These headphones have a good leakage performance. The significant portion of their leakage is spread from 400Hz to 4kHz, which is a relatively broad range and will mostly consist of speech, leads, and cymbals. The overall level of the leakage is not very loud, either. With the music at 100dB SPL, the leakage at 1 foot away will average around 35 dB SPL and peaks at 48dB SPL, which is just under the noise floor of most offices.
The microphone has an average recording quality for Bluetooth headphones. The LFE (low-frequency extension) is at 261Hz, suggesting speech transmitted/recorded to be noticeably thin. The HFE (high-frequency extension) of 3.5kHz results in speech that is muffled and lacks detail. We expect the in-line microphone to perform better in this test.
The integrated microphone is mediocre at noise handling. In our SpNR test, they achieved a speech-to-noise ratio of 13dB, indicating that the microphone performs best in quiet environments and may struggle in moderate and loud environments.
We measured more than 31 hours of continuous playback on the JBL Everest 710, which is noticeably longer than the advertised 25 hours. Two and a half hours of charge time is very short for such a great amount of autonomy. They also have an auto-off timer if you forget to turn them off manually, which will help you save power. Also, if the battery is dead, you can still use them passively with the included audio cable.
These headphones are Bluetooth compatible and can be connected to two devices simultaneously, which is useful if you want to switch between your work computer and cellphone. Also, they can act as a Bluetooth transmitter with their share functionality. You can connect any other Bluetooth headset to these and listen to the same content simultaneously, just like the on-ear variant JBL Everest 310.
The latency of the Everest 710 is average for Bluetooth headphones. You might notice a delay when watching video content. However, some devices and apps seem to offer some sort of compensation, so you might not notice this delay as much. Nevertheless, 195ms will still be too high for gaming.
You can use their included 1/8” TRRS audio cable to support audio and microphone on all platforms.
The JBL Everest 710 are good sounding closed-back headphones that set themselves apart by their comfortable build and their music sharing feature. However, the fit isn’t perfect, and some may feel gaps in the seal around the ears, which makes their delivery inconsistent. Also, their isolation performance is disappointing. See our recommendations for the best wireless headphones.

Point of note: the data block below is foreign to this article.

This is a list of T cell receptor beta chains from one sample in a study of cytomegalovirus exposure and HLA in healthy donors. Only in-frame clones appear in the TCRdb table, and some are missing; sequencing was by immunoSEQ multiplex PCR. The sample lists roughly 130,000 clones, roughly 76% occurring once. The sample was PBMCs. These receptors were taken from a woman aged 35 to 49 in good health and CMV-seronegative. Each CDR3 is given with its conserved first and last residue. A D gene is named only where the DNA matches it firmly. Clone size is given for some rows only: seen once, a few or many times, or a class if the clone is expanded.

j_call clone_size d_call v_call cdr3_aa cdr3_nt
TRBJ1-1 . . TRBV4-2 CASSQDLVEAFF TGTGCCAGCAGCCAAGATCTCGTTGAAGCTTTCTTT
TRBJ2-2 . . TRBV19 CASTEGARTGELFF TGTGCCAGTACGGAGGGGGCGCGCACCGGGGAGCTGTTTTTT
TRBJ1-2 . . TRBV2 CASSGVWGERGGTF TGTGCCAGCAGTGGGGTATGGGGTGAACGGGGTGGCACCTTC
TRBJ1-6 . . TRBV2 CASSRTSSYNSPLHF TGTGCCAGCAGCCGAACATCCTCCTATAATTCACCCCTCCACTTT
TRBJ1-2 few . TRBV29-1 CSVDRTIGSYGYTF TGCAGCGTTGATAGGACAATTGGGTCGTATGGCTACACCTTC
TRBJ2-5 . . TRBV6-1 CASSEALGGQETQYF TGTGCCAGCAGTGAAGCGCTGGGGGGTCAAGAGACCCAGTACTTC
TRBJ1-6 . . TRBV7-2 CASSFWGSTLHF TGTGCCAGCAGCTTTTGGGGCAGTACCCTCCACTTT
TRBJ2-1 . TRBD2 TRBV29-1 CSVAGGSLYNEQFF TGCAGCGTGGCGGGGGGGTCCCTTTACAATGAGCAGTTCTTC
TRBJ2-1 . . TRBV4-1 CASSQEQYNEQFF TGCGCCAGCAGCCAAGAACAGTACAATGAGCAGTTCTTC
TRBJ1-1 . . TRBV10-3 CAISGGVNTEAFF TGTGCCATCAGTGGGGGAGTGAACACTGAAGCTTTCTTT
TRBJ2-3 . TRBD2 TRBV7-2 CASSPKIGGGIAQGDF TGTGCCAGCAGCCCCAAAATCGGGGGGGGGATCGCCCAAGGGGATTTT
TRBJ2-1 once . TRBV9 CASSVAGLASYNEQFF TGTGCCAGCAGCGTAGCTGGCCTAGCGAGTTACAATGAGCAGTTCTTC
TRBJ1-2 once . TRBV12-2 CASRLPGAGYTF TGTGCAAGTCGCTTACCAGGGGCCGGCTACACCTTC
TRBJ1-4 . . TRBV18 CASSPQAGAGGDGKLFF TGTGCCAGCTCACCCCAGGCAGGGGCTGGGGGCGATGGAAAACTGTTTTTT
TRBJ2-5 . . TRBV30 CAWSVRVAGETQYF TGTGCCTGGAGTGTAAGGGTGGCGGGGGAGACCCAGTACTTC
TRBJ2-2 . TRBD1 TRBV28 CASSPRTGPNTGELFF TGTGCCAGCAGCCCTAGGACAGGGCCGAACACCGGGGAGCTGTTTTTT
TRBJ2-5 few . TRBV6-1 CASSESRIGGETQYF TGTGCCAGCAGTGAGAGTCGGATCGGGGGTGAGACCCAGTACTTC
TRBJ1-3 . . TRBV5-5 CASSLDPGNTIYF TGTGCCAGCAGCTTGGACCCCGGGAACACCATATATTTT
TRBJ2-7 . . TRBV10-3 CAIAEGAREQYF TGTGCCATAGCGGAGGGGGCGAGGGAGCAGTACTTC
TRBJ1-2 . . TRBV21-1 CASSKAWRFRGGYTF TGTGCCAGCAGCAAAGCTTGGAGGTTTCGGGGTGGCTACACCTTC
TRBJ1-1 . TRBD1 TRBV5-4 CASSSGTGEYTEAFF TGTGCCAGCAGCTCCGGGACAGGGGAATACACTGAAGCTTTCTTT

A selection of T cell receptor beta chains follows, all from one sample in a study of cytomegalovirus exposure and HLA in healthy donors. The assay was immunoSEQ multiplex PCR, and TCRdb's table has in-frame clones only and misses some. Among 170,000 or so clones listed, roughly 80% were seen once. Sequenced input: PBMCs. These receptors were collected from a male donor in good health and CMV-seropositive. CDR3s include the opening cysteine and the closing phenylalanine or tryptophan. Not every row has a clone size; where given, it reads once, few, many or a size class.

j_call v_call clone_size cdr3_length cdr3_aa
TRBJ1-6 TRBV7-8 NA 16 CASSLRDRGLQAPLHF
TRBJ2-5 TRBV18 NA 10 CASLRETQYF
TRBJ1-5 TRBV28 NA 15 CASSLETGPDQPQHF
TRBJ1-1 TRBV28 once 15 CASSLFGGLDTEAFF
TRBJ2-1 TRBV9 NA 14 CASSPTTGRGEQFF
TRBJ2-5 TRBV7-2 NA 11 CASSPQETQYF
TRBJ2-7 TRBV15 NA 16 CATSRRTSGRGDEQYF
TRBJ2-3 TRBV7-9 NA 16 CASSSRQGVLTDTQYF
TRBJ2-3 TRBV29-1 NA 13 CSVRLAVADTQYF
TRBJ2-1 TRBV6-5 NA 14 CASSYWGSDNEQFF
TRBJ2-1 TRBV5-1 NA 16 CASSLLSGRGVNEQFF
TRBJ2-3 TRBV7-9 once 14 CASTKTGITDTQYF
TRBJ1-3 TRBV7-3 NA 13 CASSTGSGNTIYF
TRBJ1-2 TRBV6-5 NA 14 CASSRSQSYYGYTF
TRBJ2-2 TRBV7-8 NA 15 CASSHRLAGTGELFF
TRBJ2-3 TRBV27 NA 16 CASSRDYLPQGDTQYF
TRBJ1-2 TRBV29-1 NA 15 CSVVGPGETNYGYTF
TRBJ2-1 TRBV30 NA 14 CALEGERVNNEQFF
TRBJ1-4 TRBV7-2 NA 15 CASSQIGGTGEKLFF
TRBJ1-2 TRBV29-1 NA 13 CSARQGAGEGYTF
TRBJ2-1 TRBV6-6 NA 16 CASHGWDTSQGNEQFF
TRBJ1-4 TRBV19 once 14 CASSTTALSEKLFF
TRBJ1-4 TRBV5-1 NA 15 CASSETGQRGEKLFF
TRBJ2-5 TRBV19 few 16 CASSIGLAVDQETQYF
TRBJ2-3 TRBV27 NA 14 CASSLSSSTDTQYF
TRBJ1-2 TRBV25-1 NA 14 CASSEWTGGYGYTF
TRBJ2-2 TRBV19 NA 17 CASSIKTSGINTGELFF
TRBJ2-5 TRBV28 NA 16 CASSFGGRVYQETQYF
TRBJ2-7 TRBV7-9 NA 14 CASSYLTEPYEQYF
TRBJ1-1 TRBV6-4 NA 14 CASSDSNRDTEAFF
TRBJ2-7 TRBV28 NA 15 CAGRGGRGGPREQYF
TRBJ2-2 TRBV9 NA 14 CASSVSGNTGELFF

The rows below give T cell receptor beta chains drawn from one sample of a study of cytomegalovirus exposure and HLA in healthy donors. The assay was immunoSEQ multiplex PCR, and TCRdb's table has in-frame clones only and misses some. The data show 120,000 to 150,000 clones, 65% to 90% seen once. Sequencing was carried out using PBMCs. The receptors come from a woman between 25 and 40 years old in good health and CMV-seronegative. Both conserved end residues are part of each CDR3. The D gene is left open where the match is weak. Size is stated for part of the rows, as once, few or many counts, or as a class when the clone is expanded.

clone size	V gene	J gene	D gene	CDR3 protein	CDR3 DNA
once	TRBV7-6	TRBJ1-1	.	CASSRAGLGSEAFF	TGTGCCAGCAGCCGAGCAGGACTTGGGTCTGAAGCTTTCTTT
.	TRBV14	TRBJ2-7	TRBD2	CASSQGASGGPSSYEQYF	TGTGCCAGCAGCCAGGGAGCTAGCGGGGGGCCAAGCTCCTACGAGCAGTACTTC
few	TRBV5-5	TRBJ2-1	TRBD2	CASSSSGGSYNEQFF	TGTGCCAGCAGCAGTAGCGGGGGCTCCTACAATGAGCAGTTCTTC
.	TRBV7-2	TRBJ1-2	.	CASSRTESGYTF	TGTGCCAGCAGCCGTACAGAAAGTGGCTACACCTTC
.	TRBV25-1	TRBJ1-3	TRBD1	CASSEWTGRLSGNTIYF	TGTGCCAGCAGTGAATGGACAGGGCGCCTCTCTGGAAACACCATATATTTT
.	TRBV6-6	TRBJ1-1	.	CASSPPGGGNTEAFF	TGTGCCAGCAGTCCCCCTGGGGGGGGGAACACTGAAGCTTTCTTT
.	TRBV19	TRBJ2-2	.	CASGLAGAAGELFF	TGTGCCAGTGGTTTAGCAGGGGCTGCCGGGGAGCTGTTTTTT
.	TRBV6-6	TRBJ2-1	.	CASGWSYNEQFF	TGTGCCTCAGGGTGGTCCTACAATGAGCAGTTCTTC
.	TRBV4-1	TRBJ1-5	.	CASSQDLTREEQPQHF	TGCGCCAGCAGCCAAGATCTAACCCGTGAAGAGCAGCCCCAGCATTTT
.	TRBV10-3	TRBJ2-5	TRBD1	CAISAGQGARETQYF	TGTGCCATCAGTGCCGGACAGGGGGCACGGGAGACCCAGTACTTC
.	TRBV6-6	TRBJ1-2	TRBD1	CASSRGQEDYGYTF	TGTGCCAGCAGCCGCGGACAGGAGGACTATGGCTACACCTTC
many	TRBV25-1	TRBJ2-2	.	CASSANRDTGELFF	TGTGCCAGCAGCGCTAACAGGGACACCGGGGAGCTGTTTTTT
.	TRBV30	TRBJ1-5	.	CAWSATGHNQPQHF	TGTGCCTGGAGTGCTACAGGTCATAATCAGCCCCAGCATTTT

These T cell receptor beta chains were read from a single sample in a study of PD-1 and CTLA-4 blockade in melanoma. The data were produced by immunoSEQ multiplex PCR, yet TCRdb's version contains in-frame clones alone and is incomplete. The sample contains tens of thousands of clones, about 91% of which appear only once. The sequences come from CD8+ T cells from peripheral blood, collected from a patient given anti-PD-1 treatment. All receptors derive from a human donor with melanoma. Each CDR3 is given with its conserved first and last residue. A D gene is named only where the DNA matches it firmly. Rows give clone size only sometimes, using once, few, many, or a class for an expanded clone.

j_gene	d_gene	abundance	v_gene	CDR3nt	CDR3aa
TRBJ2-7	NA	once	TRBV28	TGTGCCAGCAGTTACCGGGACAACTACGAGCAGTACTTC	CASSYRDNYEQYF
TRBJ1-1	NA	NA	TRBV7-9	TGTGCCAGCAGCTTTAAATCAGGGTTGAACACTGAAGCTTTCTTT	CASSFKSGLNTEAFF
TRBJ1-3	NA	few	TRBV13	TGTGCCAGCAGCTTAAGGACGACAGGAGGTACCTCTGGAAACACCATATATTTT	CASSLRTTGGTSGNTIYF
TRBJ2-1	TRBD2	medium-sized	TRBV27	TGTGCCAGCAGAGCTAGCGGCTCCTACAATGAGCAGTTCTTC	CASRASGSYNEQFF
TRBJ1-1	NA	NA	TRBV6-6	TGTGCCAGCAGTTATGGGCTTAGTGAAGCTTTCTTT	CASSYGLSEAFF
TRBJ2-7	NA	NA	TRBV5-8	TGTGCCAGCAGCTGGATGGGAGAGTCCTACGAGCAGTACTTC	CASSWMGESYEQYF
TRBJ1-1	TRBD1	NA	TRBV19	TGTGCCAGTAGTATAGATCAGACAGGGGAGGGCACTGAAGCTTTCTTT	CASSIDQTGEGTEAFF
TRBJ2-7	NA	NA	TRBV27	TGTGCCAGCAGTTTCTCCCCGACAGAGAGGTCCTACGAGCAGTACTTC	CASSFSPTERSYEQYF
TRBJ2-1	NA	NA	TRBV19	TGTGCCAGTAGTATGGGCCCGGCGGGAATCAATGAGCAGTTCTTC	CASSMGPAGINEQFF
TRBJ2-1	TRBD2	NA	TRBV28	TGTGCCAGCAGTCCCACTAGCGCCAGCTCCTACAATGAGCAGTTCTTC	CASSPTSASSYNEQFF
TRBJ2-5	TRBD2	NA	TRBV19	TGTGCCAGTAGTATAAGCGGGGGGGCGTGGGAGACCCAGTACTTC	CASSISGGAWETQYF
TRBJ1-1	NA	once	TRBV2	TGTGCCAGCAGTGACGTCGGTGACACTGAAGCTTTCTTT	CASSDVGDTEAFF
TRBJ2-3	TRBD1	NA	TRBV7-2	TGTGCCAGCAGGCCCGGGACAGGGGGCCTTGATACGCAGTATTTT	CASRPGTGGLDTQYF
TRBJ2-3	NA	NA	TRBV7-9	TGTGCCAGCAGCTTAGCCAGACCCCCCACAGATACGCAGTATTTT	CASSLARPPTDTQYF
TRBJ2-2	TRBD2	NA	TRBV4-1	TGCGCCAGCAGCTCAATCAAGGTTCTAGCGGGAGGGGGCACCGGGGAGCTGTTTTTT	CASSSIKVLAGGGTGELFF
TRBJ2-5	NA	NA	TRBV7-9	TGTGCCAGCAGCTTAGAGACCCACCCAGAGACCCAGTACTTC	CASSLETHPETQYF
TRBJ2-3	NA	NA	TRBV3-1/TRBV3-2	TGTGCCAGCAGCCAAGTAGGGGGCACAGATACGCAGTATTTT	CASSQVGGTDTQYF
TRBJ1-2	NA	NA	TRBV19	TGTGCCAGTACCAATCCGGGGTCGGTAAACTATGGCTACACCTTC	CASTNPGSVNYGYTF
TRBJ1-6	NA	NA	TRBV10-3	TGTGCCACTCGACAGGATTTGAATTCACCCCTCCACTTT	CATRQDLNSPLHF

TheJBL Everest 710 and the JBL E65BTNC are both decent mixed usage headphones, but the E65BT might be a more versatile pair thanks to their active noise cancellation, which makes them a better option for commuting and at the office. On the other hand, the Everest 710 have longer battery life and a more neutral sound, but some may prefer the thumpy bass of the E65BT. However, the 120ms of delay on the E65BTNC is noticeably lower than most Bluetooth headphones, including the Everest 710.
The JBL Everest 710 are better headphones than the JBL E55BT. They are more comfortable and better-built, which gives them a more premium feel. Their battery life is noticeably longer and they have a unique music sharing feature. They also have a more neutral sounding audio reproduction, so fans of bass may prefer the sound of the E55BT. Also, the E55BT are a bit tighter on the head, offer better stability, and are more affordable than the Everest 710.
The JBL Live 650BTNC will be more versatile than the JBL Everest 710 Wireless thanks to their ANC feature. However, the Everest model will be more comfortable for most and sound more neutral. They also have a unique music sharing feature that lets you sync any other Bluetooth headphones to listen at the same content. They also have amazing battery life, but aren’t compatible with the JBL Headphones app, meaning the Live 650BTNC will be more customizable with a great parametric EQ.
The JBL Everest 710 and JBL Everest 310 are basically the same headphones, but the 710 is the over-ear model while the 310 is the on-ear one. The Everest 710 are more versatile as they are more comfortable and better-built. They also have a more accurate bass and an overall better sound. On the other hand, the Everest 310 are more consistent across different users and are slightly less bulky than their over-ear variant.
If the thing you care about the most is sound, then the Plantronics Backbeat Go 810 are a better option than the JBL Everest 710. On top of having a neutral out-of-the-box sound profile, you also have access to EQ presets. However, the JBLs are better-built and are noticeably more comfortable. They also have an amazing battery life and have a unique music sharing feature. The Plantronics also have a noise cancelling feature. Although it doesn’t do a great job, it will still be better than the JBLs.